The US Supreme Court will hear yet another landmark LGBT+ rights case just one day after the presidential election
The US Supreme Court has set a November date for arguments in a case that will decide whether taxpayer-funded foster care agencies should be permitted to discriminate against same-sex couples.
On 4 November, just one day after the US election, the court is set to hear arguments surrounding Catholic Social Services (CSS), a Philadelphia-based adoption and foster care agency that insists it should be allowed to turn away same-sex couples and still receive taxpayer funding.
The case has caused jitters among LGBT+ rights advocates, as even recent victories on LGBT+ discrimination protections came with explicit warnings that civil rights laws could be overridden by religious freedom concerns.
Supreme Court to hear Catholic Social Services case in November.
The adoption agency has been embroiled in a long-running legal dispute with the city, which stopped referring children to CSS in 2018 after learning that it enforced a discriminatory policy banning foster placements with same-sex couples.
Catholic Social Services argued that the city’s discriminatory infringed upon its First Amendment right to religious freedom – and its case was taken up by the highest court in the land after defeats in lower courts.
In the case, officially titled Fulton v. City of Philadelphia, the court will consider whether government services can require taxpayer-funded agencies to act in a way deemed to “directly contradict the agency’s religious beliefs”.
The case could have broader ramifications than simply for adoption and foster care agencies, if a precedent is established that religious freedom overrides discrimination protections in law.
Trump administration has already weighed in – no prizes for guessing which side they’re on.
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The Trump administration has already leaped at the chance to side with CSS in the case, filing a brief arguing the agency cannot face punishment “because it adheres to the belief that marriage is the union of a man and a woman”.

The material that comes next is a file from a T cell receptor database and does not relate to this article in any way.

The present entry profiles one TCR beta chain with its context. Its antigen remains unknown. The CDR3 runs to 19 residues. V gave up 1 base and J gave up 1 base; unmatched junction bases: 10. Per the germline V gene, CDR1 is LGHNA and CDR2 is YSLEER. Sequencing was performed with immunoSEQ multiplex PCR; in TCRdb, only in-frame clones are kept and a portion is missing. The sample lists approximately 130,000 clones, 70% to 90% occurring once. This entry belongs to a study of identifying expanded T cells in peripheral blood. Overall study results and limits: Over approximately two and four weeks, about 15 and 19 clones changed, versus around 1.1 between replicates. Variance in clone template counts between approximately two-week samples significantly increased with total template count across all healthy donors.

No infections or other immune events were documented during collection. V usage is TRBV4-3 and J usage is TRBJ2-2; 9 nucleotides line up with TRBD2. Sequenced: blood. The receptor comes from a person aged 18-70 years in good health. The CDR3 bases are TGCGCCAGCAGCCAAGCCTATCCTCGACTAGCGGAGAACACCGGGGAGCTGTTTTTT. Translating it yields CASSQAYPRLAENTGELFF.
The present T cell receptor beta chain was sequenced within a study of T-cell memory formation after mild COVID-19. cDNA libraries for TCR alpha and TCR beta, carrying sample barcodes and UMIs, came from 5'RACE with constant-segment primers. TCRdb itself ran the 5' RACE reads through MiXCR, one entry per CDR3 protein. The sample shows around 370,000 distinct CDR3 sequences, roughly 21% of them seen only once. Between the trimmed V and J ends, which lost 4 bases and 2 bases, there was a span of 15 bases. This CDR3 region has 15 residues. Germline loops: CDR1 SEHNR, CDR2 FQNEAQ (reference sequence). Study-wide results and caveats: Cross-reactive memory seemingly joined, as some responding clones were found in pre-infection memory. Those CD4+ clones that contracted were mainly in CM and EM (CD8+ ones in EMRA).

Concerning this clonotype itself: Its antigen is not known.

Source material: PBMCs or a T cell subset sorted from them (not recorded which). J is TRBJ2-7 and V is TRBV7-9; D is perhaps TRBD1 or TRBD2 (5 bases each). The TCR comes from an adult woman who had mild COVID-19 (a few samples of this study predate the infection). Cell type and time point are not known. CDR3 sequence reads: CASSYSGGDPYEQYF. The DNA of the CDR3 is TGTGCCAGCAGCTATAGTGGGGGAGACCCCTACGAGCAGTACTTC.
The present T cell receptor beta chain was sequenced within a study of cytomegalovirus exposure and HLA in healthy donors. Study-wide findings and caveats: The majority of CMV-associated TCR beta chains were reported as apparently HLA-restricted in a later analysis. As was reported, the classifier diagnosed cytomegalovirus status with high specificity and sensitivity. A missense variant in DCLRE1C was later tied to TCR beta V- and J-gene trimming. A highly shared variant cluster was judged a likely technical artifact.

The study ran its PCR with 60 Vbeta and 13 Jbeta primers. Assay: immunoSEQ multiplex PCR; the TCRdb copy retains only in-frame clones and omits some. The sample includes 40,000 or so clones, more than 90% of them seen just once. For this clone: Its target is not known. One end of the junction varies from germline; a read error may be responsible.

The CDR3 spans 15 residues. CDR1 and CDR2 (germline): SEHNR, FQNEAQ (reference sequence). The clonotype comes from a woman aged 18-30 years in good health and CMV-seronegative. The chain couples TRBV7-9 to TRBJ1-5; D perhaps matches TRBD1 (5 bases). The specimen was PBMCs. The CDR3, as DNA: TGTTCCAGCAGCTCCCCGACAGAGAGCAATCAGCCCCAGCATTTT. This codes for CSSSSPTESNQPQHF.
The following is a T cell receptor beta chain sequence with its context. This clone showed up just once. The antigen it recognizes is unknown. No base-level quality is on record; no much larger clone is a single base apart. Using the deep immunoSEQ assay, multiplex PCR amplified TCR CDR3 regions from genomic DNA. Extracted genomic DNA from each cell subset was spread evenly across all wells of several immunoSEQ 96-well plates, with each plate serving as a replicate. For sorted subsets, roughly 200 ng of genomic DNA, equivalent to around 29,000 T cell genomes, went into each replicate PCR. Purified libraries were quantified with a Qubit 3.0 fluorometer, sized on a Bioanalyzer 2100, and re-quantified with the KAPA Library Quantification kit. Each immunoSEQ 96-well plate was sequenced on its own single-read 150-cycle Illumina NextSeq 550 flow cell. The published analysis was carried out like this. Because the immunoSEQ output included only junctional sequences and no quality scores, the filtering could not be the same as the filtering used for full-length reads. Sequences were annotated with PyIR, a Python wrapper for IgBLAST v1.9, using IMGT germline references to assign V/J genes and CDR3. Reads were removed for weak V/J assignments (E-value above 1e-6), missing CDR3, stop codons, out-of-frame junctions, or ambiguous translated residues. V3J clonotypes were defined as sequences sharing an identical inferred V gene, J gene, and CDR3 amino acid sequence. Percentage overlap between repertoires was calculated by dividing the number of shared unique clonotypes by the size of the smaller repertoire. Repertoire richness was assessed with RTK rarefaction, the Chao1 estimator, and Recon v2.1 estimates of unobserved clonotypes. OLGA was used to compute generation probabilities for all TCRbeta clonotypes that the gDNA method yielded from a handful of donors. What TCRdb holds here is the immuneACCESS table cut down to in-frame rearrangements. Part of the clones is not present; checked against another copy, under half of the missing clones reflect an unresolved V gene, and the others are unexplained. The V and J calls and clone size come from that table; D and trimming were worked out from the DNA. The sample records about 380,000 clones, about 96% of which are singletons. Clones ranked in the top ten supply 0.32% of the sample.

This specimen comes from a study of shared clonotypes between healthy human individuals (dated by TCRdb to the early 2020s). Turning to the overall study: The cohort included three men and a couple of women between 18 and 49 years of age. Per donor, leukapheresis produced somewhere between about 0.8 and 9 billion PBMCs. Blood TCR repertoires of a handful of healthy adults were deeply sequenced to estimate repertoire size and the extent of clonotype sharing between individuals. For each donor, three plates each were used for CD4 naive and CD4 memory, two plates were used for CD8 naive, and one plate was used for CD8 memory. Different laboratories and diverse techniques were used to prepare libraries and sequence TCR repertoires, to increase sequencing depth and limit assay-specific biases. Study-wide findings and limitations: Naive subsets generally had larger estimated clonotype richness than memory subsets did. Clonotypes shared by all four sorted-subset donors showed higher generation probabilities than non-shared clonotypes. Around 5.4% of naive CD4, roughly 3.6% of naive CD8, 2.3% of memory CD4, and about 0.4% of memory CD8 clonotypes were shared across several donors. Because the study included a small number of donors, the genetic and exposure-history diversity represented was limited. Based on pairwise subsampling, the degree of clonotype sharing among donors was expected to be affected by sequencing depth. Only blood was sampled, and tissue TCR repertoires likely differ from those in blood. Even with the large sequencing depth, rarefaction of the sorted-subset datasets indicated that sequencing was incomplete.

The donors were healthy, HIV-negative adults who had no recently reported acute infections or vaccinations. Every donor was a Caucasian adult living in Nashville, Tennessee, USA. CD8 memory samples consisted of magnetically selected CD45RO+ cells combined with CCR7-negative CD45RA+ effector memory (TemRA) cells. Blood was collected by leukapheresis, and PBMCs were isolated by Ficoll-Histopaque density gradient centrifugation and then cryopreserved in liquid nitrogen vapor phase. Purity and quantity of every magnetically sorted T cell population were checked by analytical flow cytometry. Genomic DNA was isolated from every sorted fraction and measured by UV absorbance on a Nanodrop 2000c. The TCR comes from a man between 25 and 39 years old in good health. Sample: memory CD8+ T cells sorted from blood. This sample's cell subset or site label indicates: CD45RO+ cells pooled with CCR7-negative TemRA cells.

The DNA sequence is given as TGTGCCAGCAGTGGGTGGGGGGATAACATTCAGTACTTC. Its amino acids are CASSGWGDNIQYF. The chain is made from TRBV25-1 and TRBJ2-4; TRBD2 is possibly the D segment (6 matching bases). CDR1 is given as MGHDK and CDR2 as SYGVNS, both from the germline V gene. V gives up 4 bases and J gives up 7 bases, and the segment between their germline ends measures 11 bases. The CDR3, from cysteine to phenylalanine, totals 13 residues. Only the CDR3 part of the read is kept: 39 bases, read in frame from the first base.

The unprompted Department of Justice intervention in the case claims that the city’s actions “reflect unconstitutional hostility toward Catholic Social Services’ religious beliefs” – coming off the back of the DoJ’s previous Supreme Court defence of employers who discriminated against LGBT+ workers.
Meanwhile, the city has made clear: “The constitution does not entitle CSS to perform those services on the city’s behalf, with city funds, pursuant to a city contract, in a manner that the city has determined would be harmful to its residents and the thousands of children it has a duty to protect.”
Leslie Cooper of the ACLU’s LGBT and HIV Project said previously: “Many children live in group homes, are separated from siblings, or age out of foster care without ever becoming part of a family because of the shortage of foster and adoptive families to care for them.
“Prospective foster and adoptive parents should be judged by their capacity to provide love and support to a child, not the religious views of a tax-funded agency.
“Religious liberty is one of our most fundamental freedoms, and it protects all of us from government interference in whether, when, and how we practice our faith. It does not entitle taxpayer-funded child welfare agencies to impose their own religious eligibility criteria on important government programs.
“The city of Philadelphia recognises the need to maximise the number of families available for children in foster care and has every right to insist that the agencies it hires accept all qualified families. Nothing in the Constitution puts the religious beliefs of these agencies ahead of the needs of the children in their care.”